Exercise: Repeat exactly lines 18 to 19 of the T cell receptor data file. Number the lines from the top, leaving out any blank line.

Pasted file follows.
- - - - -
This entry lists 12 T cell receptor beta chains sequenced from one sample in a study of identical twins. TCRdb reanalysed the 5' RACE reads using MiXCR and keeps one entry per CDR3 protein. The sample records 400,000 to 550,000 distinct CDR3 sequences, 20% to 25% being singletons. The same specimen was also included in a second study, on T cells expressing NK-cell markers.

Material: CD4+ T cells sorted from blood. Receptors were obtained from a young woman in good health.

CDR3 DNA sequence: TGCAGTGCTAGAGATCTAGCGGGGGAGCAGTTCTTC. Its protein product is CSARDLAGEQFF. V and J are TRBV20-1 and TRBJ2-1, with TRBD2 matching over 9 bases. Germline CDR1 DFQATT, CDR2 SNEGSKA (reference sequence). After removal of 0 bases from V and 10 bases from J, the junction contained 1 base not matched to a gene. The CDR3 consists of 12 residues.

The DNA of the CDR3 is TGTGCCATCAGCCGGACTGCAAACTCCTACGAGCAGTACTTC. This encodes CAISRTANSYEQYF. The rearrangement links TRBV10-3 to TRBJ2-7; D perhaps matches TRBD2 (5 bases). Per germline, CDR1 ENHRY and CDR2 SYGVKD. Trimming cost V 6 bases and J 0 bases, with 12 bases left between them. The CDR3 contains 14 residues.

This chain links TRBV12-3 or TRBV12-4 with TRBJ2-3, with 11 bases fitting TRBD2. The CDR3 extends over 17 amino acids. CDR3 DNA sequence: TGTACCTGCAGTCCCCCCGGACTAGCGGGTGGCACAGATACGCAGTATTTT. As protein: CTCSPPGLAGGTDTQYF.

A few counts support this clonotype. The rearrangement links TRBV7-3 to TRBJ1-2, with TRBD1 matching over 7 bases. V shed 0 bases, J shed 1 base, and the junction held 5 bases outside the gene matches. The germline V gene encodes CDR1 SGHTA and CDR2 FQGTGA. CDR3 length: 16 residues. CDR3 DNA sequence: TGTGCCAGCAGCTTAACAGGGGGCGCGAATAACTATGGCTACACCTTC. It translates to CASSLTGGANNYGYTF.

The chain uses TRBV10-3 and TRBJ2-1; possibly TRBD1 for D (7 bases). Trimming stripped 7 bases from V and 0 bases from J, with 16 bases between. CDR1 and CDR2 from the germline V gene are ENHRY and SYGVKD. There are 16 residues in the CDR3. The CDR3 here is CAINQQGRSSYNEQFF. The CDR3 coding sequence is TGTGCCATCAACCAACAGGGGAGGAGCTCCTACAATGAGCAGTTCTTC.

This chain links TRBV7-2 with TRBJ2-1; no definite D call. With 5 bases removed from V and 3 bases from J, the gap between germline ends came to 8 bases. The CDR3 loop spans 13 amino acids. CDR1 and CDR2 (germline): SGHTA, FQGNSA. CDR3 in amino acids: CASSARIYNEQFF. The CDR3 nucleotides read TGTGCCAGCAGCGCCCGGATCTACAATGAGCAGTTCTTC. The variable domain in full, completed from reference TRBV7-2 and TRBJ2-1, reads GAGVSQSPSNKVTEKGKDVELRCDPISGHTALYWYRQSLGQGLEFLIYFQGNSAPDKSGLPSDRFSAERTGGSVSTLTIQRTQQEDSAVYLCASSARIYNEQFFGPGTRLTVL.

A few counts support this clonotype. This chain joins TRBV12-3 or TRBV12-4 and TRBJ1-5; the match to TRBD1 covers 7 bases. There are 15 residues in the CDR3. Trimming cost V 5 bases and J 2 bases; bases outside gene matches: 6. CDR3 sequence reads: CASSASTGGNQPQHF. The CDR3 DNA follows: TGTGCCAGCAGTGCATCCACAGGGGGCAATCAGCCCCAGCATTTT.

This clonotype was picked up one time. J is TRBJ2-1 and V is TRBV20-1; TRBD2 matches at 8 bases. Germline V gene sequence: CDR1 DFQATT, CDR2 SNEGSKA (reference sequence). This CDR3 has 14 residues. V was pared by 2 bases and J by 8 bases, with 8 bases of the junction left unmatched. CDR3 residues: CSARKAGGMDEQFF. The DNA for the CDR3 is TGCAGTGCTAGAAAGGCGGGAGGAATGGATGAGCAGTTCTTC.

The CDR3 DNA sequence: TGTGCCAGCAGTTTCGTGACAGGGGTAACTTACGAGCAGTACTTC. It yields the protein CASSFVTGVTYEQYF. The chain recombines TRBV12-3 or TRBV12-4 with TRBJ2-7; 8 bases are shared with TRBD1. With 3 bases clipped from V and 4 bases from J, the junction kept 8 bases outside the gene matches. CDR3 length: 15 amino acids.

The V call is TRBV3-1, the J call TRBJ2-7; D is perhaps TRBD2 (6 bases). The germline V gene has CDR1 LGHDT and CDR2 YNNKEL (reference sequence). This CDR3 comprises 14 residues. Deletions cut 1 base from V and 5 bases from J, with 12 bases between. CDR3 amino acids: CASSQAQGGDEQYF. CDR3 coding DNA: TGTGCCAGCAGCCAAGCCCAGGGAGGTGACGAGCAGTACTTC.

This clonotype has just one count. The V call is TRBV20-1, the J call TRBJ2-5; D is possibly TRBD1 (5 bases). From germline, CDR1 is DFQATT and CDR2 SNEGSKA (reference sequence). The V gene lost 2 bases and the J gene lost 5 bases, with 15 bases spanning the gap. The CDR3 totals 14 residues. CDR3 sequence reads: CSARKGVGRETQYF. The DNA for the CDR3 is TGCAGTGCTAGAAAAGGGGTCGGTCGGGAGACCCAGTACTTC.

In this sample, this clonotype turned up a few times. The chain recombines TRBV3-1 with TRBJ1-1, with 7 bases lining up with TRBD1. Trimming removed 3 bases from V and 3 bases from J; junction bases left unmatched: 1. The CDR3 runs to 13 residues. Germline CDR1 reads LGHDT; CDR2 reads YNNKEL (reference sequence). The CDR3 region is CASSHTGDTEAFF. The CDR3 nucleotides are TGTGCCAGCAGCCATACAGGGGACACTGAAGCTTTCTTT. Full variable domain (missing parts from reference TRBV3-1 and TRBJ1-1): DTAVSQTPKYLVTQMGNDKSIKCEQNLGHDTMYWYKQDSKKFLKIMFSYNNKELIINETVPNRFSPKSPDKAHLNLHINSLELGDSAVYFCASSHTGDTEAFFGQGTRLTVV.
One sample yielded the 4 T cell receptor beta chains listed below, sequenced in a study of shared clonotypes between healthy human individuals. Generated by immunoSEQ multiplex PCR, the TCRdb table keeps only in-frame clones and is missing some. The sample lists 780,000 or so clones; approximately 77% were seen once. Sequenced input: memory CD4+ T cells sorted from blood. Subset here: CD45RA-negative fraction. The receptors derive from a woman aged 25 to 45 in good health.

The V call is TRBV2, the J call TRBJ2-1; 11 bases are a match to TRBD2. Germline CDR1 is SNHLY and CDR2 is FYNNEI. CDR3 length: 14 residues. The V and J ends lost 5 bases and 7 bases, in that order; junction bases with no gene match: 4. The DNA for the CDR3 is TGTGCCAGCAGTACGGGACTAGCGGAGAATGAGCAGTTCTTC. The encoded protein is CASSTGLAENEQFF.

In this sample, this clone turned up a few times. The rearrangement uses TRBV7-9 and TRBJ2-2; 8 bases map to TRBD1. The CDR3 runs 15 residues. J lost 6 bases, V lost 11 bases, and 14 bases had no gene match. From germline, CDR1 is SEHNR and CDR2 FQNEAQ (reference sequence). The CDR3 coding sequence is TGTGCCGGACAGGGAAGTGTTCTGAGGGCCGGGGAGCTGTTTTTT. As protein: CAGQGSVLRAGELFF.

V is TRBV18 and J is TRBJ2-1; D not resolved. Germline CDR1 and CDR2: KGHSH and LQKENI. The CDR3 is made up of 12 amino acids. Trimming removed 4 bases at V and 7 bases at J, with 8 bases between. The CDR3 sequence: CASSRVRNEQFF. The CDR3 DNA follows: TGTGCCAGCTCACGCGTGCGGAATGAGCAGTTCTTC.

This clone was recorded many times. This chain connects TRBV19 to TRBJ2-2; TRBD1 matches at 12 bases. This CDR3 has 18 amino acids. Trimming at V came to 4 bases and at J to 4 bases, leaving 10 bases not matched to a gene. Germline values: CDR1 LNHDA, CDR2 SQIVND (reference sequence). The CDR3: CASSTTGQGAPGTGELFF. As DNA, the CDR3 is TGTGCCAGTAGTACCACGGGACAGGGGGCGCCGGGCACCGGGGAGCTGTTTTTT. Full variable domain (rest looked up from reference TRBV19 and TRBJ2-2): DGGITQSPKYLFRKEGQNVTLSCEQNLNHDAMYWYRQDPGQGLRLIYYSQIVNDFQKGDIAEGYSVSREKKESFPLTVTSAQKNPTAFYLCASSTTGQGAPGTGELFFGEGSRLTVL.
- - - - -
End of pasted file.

V is TRBV18 and J is TRBJ2-1; D not resolved. Germline CDR1 and CDR2: KGHSH and LQKENI. The CDR3 is made up of 12 amino acids. Trimming removed 4 bases at V and 7 bases at J, with 8 bases between. The CDR3 sequence: CASSRVRNEQFF. The CDR3 DNA follows: TGTGCCAGCTCACGCGTGCGGAATGAGCAGTTCTTC.

This clone was recorded many times. This chain connects TRBV19 to TRBJ2-2; TRBD1 matches at 12 bases. This CDR3 has 18 amino acids. Trimming at V came to 4 bases and at J to 4 bases, leaving 10 bases not matched to a gene. Germline values: CDR1 LNHDA, CDR2 SQIVND (reference sequence). The CDR3: CASSTTGQGAPGTGELFF. As DNA, the CDR3 is TGTGCCAGTAGTACCACGGGACAGGGGGCGCCGGGCACCGGGGAGCTGTTTTTT. Full variable domain (rest looked up from reference TRBV19 and TRBJ2-2): DGGITQSPKYLFRKEGQNVTLSCEQNLNHDAMYWYRQDPGQGLRLIYYSQIVNDFQKGDIAEGYSVSREKKESFPLTVTSAQKNPTAFYLCASSTTGQGAPGTGELFFGEGSRLTVL.